"Ok, Children, I'm going to go around the circle and ask each of you what you want to be when you grow up.  Remember, you can be anything you want to be.  You can be a fireman, a doctor, a lawyer, whatever you like.  I'll start here with you." She pointed to a little girl about twice my size (I was small for my age) with blonde hair.  I'm sure her family would've been proud when she responded that she wanted to be a nurse like her mommy.  The next kid said he wanted to be a fireman, another would be a lawyer.  On and on it went until finally the teacher got to me. 

"And what would you like to be," she asked of me.  I'd thought about it for the entire time I waited on other children to answer.  I knew from the first second she posed the question what my answer would be. 

"A butterfly."

She stared at me, rather shocked.  "You can't be a butterfly."  I stared back at her and began to cry.

"But you said I could be anything!"

"You don't understand," she started to explain.  "I meant as a job.  Would you want to be a doctor or a police officer?"

"No," I wailed.  "I wanna be a butterfly!"

"Ok," she finally relented.  "Maybe someday you can wear a butterfly costume for Halloween and be a butterfly for a day." I was more determined than ever to prove her wrong after that statement.

Years went by where I grew up believing I was ugly, stupid and trapped in a perpetual "awkward stage" I would never outgrow where I looked too much like an aunt my mother didn't like for her to ever be really happy with my appearance.  I grew a thick skin after years of being told how ugly I was when I cried, but never learned how to look anyone in the eye when I shed tears.  My sense of humor developed into a witty sarcasm, often misunderstood but mostly laughed at.  It was one of very few positive attributes I had, according to my parents.  I was proud of that.  Yet I still remained within my protective shell.  My humor was my mask that I had successfully learned to hide behind.  I didn't know what I wanted to be when I became an adult, though I had dreams of being an actress, a model, a writer and an artist.  I knew I wasn't good enough to do any of those things, so they would never be anything more than dreams. 

Then I became a model at 17 years old for a back to school fashion show.  It started a series of events, leading me to miraculous events I never imagined would happen to me.  I became an actress by mistake at 24 years old.  I started to actually sell custom artwork in my early 20's also.  There were only two last childhood dreams to have come true.  I wanted to be a writer and I had to find a way to be a butterfly.  I knew I'd never be a butterfly so that idea just seemed silly, so I focused on being a writer.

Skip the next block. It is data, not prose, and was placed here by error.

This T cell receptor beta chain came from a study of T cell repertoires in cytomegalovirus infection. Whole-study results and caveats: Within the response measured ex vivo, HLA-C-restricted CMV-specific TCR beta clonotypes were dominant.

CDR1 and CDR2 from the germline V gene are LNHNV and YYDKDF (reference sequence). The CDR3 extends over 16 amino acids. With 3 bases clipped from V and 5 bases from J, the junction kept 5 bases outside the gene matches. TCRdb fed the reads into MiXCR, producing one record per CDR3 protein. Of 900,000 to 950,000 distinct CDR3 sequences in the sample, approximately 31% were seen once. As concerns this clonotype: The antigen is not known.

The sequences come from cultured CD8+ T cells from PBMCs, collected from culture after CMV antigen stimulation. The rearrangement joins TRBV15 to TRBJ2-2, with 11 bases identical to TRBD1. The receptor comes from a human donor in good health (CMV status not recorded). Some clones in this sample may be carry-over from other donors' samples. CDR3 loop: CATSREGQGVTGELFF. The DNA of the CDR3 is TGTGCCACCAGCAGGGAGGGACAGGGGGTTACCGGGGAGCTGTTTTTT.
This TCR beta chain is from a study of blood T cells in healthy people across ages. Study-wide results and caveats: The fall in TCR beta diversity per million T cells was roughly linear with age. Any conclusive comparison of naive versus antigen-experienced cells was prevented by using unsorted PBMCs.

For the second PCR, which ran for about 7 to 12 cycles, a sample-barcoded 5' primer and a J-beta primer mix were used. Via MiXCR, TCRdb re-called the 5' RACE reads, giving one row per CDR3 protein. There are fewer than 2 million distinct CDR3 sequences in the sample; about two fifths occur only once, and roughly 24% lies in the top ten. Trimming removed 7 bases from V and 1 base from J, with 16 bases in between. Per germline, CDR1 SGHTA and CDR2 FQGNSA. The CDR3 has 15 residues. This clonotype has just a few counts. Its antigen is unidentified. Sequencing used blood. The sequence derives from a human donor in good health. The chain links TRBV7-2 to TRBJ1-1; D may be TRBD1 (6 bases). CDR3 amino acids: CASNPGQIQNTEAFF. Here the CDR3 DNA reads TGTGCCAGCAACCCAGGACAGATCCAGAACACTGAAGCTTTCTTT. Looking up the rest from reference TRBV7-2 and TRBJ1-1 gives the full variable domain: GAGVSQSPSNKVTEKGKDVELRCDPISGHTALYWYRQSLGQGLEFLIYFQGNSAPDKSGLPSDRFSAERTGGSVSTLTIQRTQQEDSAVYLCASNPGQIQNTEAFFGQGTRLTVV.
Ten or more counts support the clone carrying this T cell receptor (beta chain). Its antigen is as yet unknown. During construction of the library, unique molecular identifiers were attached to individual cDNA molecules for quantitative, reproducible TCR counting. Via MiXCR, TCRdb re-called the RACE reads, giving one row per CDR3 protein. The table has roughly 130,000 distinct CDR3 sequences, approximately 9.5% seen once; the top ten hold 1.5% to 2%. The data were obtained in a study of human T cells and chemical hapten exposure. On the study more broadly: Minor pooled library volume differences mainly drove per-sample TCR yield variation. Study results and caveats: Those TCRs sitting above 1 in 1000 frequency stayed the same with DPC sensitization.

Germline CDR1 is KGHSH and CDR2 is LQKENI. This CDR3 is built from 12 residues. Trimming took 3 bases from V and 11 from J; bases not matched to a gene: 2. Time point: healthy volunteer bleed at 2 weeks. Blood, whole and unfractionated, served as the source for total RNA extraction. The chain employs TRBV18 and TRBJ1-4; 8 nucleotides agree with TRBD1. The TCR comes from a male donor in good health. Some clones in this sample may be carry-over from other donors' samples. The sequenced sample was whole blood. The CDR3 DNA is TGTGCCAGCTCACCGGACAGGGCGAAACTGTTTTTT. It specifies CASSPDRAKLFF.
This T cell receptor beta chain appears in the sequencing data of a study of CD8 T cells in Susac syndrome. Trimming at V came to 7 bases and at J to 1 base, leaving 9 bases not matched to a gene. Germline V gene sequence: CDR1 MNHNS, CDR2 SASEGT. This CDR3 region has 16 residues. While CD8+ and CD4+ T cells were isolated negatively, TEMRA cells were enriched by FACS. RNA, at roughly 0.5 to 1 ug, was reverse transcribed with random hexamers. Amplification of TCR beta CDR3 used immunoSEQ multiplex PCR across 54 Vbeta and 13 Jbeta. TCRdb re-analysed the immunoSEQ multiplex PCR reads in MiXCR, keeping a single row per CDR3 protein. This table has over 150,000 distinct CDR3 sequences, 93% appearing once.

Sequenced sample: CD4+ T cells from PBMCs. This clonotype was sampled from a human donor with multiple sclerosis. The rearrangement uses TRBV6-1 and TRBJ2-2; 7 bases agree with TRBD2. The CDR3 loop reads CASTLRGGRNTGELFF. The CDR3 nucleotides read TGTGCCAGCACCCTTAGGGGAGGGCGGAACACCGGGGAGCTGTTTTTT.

Another random series of events led me to flight attendant interviews one day, and much to my own surprise, they hired me.  I'd finally grown out of my awkward stage at some point, and as I stood there looking in the mirror at my new Flight Attendant uniform, I realized I finally had my wings.  I had become that butterfly I told a teacher when I was only 4 that I would someday be.  She didn't believe in me.  Nobody did, really.  Not even me.  But I did it anyway.

A butterfly can not be helped out of is cocoon.  Any that have been helped by having the cocoon opened for them have died with their wings still rumpled around their bodies, stalled out before they ever take flight.  The pressure and stretching of the butterfly wings as it tries to escape the confines of the old comfort zone is what causes their wings to stretch; to grow in strength.  Every trial, every struggle, every pain, every horror and ever nightmare I've survived have caused my wings to grow in strength.  I've become bright, full of color and life, eager to go new places, explore life, laugh and truly live in ways others might never experience or imagine.  I may not have become a tiny insect with iridescent wings, but I certainly became a butterfly.